9. Invest in better change capabilities. No, I’m not talking about the ITIL-espoused change management process here. Instead I’m referring to organizational change management (OCM) and the need to recognize that most technology and business changes are ultimately people-related changes. The ITIL Practitioner Guidance publication describes OCM as: “An approach for managing the effect of change on people, which could be because of new business processes, changes in organizational structure or cultural changes within an enterprise. Simply put, OCM addresses the people side of change management.” And it’s very much about understanding how we, as humans, respond to change and then using proven tools and techniques to help people to buy into any given change. I’ve also written a whole blog on OCM if you’re interested.

Look Beyond Your Discrete Changes

My final group of 2019 tips relates to sustainability of improvement activities.

  1. Get a measure of your ITSM measurements. How long have you had the same ITSM metrics, particularly your IT service desk key performance indicators (KPIs), for? I’ve already mentioned the need to better understand customer perceptions of IT, beyond the traditional customer satisfaction questionnaire. But there are also many other reasons to invest time and resource in revisiting your metrics. For example, once you've a better understanding of what influences, or drives, customer “happiness,” you can then identify which current metrics drive the wrong behaviors and actions from IT staff, and then outcomes, relative to the now-known customer needs and expectations. Or another is how traditional efficiency metrics will be affected by self-service, automation, and AI success. Will it be okay to just alter the targets or is it more applicable to just put some metrics out to pasture, e.g. first contact resolution (FCR)?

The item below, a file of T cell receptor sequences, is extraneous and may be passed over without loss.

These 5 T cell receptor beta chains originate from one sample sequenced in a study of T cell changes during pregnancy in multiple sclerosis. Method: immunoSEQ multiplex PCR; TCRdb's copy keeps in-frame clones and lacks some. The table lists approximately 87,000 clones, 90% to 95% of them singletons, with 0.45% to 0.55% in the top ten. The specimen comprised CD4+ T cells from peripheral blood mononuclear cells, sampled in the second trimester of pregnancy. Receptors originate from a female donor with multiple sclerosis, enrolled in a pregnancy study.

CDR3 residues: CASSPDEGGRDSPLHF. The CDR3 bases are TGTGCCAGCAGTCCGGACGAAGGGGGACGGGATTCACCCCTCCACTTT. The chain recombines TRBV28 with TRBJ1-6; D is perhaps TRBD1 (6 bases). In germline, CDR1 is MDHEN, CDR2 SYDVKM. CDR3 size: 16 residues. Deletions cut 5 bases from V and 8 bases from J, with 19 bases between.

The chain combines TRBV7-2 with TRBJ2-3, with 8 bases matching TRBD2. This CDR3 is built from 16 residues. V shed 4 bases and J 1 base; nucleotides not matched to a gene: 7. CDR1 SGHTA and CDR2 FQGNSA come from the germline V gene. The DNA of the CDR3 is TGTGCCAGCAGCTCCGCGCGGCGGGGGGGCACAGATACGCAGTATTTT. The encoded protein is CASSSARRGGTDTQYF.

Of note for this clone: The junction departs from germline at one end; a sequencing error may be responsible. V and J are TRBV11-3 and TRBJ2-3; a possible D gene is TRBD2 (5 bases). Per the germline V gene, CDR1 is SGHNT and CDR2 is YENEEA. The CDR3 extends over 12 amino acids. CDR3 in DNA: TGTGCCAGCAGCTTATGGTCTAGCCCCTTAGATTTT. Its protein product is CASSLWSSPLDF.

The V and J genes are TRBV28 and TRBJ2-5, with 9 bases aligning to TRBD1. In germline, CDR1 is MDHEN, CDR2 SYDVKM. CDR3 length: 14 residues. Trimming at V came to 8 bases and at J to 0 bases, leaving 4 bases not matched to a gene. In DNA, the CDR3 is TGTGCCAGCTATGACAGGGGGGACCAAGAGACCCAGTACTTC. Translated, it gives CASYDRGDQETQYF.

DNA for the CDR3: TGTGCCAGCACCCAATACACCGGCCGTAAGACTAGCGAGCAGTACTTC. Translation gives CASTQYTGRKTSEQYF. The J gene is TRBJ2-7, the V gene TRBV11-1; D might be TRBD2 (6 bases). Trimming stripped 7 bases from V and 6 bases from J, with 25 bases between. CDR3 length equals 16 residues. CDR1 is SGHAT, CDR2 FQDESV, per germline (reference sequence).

2. Don’t forget to communicate your successes. It’s easily done – everyone is just so busy with the day-to-day stuff that any improvement successes are quickly “nodded to” and then passed by. If you fought long and hard to get extra resource and funds to achieve what you've, then not effectively communicating your successes is probably the proverbial “shooting yourself in the foot.” And, importantly, as a result, getting improvement funds in 2020 will probably be even harder.
  3. Try to help others, and in turn help yourself. You can consider it a karma thing if you like. But the future success of ITSM is, and probably always has been, reliant on those who've succeeded then helping those that haven’t. Traditionally this might have been via the many global ITSM conferences or, for a select few, contributing to formal sources of ITSM best practice. However now, and as demonstrated by the rapid evolution and success of DevOps, our increasingly social and connected lives offer up greater scope for sharing and collaboration between peers – in iterative improvement – for emergent good practices that might well supersede quickly-dated best practices.

So, that’s my 19 ITSM tips for 2019. What would you add, or disagree with? Please let me know in the comments.

Joe The IT Guy

About Joe The IT Guy

Native New Yorker. Loves everything IT-related (and hugs). Passionate blogger and Twitter addict. Oh...and resident IT Guy at SysAid Technologies (almost forgot the day job!).